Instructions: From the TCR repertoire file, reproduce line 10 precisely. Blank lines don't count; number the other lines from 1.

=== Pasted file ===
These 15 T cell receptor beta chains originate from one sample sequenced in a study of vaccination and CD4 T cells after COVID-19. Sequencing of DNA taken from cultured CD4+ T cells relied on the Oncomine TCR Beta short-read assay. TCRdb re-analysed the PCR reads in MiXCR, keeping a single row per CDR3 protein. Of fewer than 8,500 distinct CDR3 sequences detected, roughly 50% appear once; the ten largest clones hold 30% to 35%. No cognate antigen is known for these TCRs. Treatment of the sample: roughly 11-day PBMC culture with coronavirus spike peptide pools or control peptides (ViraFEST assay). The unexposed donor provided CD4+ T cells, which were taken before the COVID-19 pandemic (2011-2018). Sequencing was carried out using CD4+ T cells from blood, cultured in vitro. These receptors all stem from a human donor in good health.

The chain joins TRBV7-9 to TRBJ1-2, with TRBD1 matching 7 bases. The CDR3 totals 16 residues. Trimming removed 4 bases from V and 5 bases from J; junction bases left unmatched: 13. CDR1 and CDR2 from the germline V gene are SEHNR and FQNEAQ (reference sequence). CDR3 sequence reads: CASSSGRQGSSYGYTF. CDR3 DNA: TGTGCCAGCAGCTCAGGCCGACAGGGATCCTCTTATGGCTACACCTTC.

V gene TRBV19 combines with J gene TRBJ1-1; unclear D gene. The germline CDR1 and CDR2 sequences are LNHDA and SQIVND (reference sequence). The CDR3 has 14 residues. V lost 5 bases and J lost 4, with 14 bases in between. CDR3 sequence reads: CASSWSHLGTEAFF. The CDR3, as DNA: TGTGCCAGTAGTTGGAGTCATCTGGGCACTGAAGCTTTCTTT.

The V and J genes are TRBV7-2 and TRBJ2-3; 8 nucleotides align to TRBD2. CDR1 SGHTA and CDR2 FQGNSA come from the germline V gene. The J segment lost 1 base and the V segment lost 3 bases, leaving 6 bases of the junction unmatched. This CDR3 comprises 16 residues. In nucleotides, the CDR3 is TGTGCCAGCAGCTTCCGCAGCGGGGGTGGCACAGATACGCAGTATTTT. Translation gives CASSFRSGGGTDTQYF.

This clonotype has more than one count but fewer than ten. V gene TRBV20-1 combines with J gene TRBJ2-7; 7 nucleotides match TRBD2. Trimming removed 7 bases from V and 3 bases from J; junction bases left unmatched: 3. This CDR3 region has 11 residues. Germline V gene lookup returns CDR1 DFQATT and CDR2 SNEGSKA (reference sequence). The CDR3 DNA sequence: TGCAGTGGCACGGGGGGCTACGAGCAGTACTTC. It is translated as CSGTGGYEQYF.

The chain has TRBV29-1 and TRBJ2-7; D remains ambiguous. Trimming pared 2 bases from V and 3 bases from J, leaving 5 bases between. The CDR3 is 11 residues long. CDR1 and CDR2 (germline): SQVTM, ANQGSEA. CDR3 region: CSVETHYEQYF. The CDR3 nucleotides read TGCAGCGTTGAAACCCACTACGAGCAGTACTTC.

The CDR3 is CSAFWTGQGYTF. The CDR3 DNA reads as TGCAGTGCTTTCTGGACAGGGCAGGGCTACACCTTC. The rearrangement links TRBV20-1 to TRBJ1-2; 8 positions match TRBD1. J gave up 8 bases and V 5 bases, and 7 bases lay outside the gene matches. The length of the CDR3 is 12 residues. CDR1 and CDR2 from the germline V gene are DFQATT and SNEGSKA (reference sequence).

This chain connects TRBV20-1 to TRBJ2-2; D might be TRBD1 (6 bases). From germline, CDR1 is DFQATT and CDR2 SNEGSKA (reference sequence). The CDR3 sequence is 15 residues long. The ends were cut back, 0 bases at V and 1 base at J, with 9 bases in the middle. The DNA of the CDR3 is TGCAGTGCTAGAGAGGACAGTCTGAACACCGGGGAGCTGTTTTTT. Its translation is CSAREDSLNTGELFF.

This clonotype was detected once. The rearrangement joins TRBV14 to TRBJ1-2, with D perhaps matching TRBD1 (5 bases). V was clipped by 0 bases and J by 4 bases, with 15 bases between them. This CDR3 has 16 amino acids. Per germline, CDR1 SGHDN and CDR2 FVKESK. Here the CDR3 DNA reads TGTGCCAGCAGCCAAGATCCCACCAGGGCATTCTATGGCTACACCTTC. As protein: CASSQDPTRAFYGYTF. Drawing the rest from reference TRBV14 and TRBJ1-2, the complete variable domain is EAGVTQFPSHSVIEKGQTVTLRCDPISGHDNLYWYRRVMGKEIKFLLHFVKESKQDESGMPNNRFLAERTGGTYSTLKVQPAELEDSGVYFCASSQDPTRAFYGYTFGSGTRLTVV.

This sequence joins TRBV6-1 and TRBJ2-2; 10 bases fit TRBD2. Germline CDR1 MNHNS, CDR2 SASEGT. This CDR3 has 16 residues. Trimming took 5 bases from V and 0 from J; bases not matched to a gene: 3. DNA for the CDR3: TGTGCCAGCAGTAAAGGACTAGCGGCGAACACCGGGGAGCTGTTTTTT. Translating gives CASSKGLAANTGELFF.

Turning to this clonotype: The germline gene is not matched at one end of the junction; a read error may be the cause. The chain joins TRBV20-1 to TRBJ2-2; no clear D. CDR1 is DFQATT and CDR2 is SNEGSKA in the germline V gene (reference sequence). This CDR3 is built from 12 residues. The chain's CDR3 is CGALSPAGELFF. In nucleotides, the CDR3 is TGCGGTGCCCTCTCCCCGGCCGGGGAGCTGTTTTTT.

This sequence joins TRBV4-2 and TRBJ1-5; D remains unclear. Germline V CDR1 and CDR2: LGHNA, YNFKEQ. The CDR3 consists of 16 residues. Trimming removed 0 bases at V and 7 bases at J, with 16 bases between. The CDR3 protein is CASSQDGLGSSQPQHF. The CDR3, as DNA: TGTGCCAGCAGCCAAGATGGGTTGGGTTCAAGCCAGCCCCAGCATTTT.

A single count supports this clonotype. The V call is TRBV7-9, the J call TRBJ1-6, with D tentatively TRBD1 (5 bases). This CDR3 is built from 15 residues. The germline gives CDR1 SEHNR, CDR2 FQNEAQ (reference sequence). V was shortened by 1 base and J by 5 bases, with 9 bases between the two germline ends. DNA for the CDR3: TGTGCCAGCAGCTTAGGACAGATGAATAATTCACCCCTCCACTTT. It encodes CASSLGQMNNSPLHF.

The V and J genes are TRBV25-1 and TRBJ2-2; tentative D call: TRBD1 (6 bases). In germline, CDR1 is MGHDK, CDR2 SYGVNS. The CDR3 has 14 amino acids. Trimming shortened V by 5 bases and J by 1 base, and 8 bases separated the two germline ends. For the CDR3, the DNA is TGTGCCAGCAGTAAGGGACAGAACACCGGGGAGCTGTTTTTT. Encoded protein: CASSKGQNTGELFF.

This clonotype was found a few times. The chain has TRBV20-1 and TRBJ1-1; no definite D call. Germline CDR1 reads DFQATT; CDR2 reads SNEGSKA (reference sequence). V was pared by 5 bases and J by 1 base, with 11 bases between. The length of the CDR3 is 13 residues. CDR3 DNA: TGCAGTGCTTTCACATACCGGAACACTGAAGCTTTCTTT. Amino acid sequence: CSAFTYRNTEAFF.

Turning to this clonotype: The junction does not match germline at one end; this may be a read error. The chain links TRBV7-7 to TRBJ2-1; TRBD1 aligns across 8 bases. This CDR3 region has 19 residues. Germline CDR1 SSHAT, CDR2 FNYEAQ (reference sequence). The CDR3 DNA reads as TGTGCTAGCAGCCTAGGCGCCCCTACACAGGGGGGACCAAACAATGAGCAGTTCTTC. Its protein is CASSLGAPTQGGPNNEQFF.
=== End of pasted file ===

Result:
This sequence joins TRBV6-1 and TRBJ2-2; 10 bases fit TRBD2. Germline CDR1 MNHNS, CDR2 SASEGT. This CDR3 has 16 residues. Trimming took 5 bases from V and 0 from J; bases not matched to a gene: 3. DNA for the CDR3: TGTGCCAGCAGTAAAGGACTAGCGGCGAACACCGGGGAGCTGTTTTTT. Translating gives CASSKGLAANTGELFF.